Welcome to “Research Recap,” our series highlighting recent reports, studies and other findings in sustainable transportation policy and practice, in case you missed it.
Government Efficiency For the Future
The American Clean Skies Foundation has found that government owned, government operated and contracted alternative-fuel vehicles account for a 77-percent savings in fuel costs. The report, “Oil Shift: The Case for Switching Federal Transportation Spending to Alternative Fuel Vehicles” predicts that if just 20-percent of these vehicles switched to alternate fuel sources, Federal Agencies could save as much as $7 billion annually.
Climate Change More Extreme Than Ever
The NASA Goddard Institute for Space Studies has found yet more evidence linking human activity to global warming. The report, “Perception of climate change”, directly links anthropogenic climate change to increased extreme weather events around the globe. The likelihood of stronger storms and droughts has increased 100-fold over the past 30 years.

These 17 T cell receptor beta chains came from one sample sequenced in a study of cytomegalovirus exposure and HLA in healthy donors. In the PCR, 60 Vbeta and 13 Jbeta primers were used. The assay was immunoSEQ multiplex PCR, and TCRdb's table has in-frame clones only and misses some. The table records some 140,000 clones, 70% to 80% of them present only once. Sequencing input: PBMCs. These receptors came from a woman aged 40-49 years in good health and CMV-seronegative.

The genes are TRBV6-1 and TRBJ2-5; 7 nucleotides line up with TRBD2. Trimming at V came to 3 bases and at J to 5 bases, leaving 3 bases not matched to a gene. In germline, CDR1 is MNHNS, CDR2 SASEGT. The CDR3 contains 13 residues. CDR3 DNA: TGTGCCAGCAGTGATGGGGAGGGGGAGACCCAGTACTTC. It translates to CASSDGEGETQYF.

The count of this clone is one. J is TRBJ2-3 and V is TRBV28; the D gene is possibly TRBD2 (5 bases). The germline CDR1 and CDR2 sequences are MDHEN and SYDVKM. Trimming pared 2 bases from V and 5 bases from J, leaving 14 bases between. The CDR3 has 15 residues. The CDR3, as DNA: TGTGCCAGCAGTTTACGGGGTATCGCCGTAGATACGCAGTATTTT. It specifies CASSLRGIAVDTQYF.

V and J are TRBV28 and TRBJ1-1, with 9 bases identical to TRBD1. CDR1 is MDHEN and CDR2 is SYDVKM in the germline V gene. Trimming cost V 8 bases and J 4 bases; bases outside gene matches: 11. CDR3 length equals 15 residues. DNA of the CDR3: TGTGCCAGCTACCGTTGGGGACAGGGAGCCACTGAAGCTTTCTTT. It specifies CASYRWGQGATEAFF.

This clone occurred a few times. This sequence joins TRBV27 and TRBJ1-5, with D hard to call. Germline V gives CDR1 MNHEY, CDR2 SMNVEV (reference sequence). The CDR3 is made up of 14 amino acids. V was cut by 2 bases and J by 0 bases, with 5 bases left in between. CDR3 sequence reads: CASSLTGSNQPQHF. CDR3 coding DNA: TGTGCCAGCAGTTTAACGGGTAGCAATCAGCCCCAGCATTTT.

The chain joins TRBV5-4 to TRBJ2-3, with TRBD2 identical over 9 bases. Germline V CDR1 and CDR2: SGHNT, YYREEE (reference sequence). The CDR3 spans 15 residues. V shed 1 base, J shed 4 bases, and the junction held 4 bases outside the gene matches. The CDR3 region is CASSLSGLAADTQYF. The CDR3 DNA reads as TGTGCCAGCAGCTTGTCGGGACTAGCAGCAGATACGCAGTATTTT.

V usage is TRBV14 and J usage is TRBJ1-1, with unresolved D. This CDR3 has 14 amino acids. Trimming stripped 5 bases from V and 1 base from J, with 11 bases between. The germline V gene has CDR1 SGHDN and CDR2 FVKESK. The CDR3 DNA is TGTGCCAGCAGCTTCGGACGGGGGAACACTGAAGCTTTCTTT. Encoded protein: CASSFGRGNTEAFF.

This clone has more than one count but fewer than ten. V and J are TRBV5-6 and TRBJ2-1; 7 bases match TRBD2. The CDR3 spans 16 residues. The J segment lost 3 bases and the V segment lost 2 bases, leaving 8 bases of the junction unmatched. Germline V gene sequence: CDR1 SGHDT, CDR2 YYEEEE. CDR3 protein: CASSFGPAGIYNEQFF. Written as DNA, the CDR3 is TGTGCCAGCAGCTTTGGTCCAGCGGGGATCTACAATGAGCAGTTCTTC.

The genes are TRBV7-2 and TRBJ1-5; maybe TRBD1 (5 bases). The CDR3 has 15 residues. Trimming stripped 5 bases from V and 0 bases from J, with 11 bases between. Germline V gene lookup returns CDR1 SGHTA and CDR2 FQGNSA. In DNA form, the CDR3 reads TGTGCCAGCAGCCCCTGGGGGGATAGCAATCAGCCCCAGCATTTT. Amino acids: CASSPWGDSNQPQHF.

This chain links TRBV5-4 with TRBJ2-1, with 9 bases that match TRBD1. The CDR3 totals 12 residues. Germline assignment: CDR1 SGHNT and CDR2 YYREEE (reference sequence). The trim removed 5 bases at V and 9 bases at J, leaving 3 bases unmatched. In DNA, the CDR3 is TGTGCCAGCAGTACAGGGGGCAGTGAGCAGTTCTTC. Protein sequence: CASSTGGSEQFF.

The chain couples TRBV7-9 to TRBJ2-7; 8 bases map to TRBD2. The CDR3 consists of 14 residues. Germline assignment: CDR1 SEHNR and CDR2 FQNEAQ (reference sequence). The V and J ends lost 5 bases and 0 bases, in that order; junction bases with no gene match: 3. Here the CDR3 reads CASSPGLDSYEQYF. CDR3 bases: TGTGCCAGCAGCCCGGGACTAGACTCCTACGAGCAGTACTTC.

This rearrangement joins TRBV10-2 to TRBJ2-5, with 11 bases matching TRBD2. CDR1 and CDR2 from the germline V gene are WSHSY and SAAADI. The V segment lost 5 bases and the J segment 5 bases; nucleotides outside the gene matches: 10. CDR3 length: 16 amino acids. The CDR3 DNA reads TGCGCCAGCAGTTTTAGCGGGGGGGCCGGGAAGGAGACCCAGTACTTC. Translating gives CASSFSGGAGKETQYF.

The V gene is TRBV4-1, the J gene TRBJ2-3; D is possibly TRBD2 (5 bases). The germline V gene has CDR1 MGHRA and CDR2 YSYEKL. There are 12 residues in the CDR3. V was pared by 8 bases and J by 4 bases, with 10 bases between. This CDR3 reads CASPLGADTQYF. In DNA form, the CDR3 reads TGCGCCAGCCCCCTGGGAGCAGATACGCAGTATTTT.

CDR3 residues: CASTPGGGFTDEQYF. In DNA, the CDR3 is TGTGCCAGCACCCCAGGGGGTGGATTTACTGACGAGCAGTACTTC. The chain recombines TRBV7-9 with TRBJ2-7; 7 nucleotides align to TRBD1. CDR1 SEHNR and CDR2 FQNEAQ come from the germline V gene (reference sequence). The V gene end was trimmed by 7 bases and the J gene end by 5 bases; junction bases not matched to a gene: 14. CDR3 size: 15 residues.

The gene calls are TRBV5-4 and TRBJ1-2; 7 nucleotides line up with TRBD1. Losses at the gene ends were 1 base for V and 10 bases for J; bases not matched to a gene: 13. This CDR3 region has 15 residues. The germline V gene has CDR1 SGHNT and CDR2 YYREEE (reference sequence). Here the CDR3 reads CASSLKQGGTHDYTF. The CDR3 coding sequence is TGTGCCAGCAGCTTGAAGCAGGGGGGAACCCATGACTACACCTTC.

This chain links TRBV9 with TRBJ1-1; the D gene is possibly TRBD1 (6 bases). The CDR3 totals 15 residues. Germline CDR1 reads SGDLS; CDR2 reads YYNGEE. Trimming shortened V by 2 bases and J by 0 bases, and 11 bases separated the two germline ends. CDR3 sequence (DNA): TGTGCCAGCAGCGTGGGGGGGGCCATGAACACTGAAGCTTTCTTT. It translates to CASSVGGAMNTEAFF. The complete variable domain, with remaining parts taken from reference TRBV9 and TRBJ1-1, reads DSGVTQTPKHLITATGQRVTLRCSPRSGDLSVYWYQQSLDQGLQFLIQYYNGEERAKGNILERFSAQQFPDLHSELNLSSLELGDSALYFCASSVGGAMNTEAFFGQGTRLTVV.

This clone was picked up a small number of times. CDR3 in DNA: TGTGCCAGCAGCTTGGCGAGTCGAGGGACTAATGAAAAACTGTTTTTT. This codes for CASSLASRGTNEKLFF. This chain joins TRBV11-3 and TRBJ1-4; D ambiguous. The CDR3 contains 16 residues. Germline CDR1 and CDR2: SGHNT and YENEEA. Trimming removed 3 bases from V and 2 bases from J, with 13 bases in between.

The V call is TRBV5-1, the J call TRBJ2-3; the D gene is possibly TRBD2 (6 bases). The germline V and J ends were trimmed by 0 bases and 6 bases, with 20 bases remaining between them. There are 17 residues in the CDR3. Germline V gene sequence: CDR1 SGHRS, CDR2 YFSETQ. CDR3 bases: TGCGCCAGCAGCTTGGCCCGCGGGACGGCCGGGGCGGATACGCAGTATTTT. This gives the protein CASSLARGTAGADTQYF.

Biking Could Be Better
Polling data in the U.K. reveals that 36-percent of commuters across Great Britain are more likely to drive to work than walk, use public transport or cycle. While 12-percent of British commuters arrive to work by transit, only 3-percent bike to work; more than half would be willing to switch to cycling if it were “safe” or “practical”. Meanwhile, in New York City, the NGO Transportation Alternatives has found that 60-percent of fatal pedestrian and bike accidents are due to illegal driving behavior, 36-percent of which are linked to “driver inattention”.
Status Quo Air Quality
An international team of environmental scientists published a report in Atmospheric Chemistry and Physics detailing the effects of status-quo emissions policies on air quality. The report forecasts an acute increase in sulfur dioxide, nitrogen dioxide, carbon dioxide, carbon monoxide and surface level ozone across much of Earth up to 2050;many of these pollutants are set to double in concentration. The areas to be hit by the sharpest increases in these pollutants are The Persian Gulf, North Africa and South Asia.